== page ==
As Featured on PA Prep Live
By Niel Geoghegan
If there was ever a candidate to become a young golf prodigy, Mary Grace Dunigan sure fits the bill.
The daughter of respected PGA Teaching Professional John Dunigan, she certainly had the pedigree. But Mary Grace actually didn’t take to the game as an adolescent. She had lots of interests growing up in Kennett Square, like softball and music – she played the alto saxophone.
“Talking with her parents, they laugh as they tell the stories of Mary in a stroller while her dad was giving lessons at the driving range,” said Joe Sudimak, the girls’ golf coach at Unionville. “But not many know that she is really a latecomer to the game.
“Her parents were waiting, and hoping, for that switch to go off because it is her dad’s life. But they didn’t want to force it upon her.”
While in eighth grade, Unionville’s girls’ golf program made its debut, and it is no coincidence that that is around the time that Dunigan caught the bug. Less than five years later, she is the 2022 Daily Local News Golfer of the Year.
“High school golf was a huge motivation for me,” she said. “It was something to work towards in the summer before my freshman season. I was passionate about being a key player in high school.
“And once I started playing competitively, I realized I was a lot better than I thought. It pushed me even further.”
Dunigan reached a crossroad soon thereafter. She was a budding pitcher in softball throughout middle school, plus she had aspirations of playing in the Unionville High School Marching Band and was involved in the school choir program. But very quickly, the game of golf took hold.
“There was a point where I had to choose between golf and these other interests, and I came to the conclusion that golf was just more important to me, and more fun,” Dunigan explained. “I am really glad I chose what I did.”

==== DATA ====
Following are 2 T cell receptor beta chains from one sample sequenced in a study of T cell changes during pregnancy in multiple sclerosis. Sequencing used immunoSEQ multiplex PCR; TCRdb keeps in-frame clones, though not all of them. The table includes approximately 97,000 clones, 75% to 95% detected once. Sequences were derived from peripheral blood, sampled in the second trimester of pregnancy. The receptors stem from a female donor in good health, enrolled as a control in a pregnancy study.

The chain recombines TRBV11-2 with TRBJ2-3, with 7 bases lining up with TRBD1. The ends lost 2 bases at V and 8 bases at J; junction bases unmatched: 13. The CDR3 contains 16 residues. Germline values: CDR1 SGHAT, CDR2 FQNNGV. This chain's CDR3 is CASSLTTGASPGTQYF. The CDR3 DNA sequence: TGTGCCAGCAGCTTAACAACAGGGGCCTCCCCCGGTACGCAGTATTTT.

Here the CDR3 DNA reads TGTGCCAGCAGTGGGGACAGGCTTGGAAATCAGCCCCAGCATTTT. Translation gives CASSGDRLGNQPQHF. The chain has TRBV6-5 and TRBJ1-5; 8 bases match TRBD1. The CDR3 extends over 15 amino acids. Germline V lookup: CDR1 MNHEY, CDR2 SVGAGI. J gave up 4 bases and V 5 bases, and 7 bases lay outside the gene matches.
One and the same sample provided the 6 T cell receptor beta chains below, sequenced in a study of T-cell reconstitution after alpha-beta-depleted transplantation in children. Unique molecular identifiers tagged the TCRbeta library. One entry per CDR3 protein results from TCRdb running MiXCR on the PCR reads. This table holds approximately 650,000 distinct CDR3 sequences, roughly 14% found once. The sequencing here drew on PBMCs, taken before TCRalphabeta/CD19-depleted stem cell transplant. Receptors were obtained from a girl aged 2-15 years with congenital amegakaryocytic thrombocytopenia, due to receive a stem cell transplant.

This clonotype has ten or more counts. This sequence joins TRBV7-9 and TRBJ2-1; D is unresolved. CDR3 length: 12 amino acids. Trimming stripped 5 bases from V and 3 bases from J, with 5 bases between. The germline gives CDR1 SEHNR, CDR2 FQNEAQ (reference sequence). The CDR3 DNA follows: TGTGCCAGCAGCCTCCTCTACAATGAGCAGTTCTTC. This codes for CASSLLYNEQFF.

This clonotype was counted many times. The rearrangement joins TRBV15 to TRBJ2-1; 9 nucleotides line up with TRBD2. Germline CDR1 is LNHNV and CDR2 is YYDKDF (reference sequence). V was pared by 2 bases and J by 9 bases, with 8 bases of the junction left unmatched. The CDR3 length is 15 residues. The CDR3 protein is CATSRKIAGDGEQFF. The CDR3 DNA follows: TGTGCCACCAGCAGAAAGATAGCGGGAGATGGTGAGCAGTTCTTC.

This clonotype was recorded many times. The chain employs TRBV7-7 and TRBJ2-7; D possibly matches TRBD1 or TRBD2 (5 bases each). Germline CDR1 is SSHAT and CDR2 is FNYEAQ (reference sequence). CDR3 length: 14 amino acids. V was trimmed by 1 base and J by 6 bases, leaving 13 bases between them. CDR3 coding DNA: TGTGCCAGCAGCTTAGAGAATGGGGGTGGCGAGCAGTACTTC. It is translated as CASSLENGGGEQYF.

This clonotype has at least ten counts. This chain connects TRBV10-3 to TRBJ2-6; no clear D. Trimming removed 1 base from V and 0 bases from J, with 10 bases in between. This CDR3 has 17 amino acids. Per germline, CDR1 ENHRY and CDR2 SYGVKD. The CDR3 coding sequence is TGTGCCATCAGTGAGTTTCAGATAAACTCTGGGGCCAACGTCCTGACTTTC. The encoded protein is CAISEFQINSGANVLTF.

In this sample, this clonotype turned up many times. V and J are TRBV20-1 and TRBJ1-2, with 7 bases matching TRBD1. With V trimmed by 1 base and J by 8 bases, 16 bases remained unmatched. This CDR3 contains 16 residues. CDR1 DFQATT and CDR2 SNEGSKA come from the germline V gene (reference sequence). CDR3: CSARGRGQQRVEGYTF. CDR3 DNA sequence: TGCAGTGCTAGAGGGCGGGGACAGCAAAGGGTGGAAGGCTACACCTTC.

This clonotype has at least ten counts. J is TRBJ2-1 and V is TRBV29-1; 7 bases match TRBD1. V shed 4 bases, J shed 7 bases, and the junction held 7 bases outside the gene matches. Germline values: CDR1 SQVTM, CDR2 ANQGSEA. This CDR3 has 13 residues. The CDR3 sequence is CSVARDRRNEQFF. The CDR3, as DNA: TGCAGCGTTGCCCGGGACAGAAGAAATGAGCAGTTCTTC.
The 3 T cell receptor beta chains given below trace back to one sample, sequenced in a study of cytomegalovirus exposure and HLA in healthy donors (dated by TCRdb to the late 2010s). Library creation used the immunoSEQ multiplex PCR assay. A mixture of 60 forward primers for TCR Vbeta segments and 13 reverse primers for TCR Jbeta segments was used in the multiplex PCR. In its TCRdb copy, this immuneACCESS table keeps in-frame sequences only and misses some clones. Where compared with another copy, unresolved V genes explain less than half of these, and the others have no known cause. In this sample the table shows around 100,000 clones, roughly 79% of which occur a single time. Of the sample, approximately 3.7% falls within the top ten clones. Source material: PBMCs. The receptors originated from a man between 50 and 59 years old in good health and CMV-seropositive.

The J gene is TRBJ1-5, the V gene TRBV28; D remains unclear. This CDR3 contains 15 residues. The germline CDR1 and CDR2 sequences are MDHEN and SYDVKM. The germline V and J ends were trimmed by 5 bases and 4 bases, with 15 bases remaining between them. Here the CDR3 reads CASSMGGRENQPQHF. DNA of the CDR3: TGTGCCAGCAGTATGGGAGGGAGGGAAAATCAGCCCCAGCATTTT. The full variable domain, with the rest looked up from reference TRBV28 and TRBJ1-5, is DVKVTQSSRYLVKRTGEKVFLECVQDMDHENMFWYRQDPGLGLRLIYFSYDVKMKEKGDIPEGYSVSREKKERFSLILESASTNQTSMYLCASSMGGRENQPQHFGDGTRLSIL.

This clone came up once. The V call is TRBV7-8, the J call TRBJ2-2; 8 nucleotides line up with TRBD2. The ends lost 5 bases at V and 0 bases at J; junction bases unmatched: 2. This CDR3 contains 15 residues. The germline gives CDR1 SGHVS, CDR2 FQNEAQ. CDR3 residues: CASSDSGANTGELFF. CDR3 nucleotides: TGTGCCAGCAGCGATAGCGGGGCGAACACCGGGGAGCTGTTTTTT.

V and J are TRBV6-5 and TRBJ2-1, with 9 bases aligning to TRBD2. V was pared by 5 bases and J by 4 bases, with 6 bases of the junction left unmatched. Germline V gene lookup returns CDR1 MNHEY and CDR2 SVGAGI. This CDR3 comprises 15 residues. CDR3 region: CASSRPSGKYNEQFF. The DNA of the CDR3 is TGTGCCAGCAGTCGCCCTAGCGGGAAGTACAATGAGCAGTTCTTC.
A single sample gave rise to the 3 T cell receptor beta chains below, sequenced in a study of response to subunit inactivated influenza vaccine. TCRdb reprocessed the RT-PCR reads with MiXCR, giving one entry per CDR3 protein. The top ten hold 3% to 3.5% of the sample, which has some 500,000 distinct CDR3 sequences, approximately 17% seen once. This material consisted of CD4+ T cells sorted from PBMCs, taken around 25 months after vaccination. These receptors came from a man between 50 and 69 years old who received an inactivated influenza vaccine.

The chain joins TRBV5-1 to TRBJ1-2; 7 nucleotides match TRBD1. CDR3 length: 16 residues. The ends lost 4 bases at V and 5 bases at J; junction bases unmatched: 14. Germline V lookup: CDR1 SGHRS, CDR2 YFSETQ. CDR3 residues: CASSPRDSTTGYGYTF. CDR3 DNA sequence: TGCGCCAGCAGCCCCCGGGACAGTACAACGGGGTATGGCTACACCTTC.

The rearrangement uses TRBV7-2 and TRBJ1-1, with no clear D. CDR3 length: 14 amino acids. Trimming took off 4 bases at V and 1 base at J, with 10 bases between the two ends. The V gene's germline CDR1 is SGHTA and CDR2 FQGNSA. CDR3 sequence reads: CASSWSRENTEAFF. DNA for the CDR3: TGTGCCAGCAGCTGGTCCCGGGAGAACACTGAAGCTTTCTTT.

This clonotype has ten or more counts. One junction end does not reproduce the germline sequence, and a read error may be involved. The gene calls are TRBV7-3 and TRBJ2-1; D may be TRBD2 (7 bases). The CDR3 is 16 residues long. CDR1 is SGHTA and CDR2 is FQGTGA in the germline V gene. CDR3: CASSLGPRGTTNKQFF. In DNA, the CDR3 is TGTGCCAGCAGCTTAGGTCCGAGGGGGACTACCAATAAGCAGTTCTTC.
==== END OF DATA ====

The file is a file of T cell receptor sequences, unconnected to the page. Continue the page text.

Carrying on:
For her senior season this fall, Dunigan captured the Ches-Mont Individual crown and then persevered through some adversity to finish fifth at districts and third at states. And she has already signed on to play division I golf collegiately next season at William & Mary.
“She hasn’t hit the ceiling yet with golf,” Sudimak said. “As good as she is, when she gets to William & Mary and the next level of play, I think we are going to see her go to another level of play.”
John Dunigan, the director of instruction at Applebrook Golf Club in East Goshen, has been the only golf instructor Mary Grace has ever had. Her mom, Fran, has also been instrumental in getting her back and forth to tournaments.
“My dad’s led me to where I am, for sure,” she said. “He is a big deal in my life.
“But my parents never pushed me to play golf, they just want me to do what I feel passionate about.”
Dunigan headed into the 2022 postseason, however, with some putting issues, which was surprising since she is usually so good on the greens. And despite a quadruple-bogey on the front nine, Dunigan roared back to win the Ches-Mont title by a single stroke. But she was not pleased.
“I had higher expectations for myself and I was disappointed,” Dunigan said.
“She just settled down and played great on the back nine to win the tournament,” Sudimak added. “If not for the quad, she would have run away with it.”
A week later at the District 1 Tournament Dunigan showed up at Ravens Claw Golf Club with a bad case of bronchitis. Her first round 76 may have knocked her out of title contention, but she bounced back for a personal-best final round 5-under-par 67.
“I had a terrible cough and sore throat,” she recalled. “I carried a big bottle of hot tea with me and it seemed to help. I just found the whole thing kind of funny – my voice sounded like a man. So I didn’t let it frustrate me.
“The first day wasn’t too good, but somehow I pulled it together the next day. After the round I went to Urgent Care on the way home.”
Similarly, a week after that at the PIAA Tournament, Dunigan was still under the weather, and got off to a rocky start with a first round 76. But the next day she regrouped to fire a 69.
“It was very similar to districts,” Dunigan acknowledged. “I think being able to comeback is an important part of my game.
“I was frustrated after the first round because it took me out of contention. But there is always a chance, so I never stopped pushing for it.”
Sudimak said: “It was the last round of her high school career, and it was very similar to what happened at districts. She came back and worked her way to an outright third place finish.”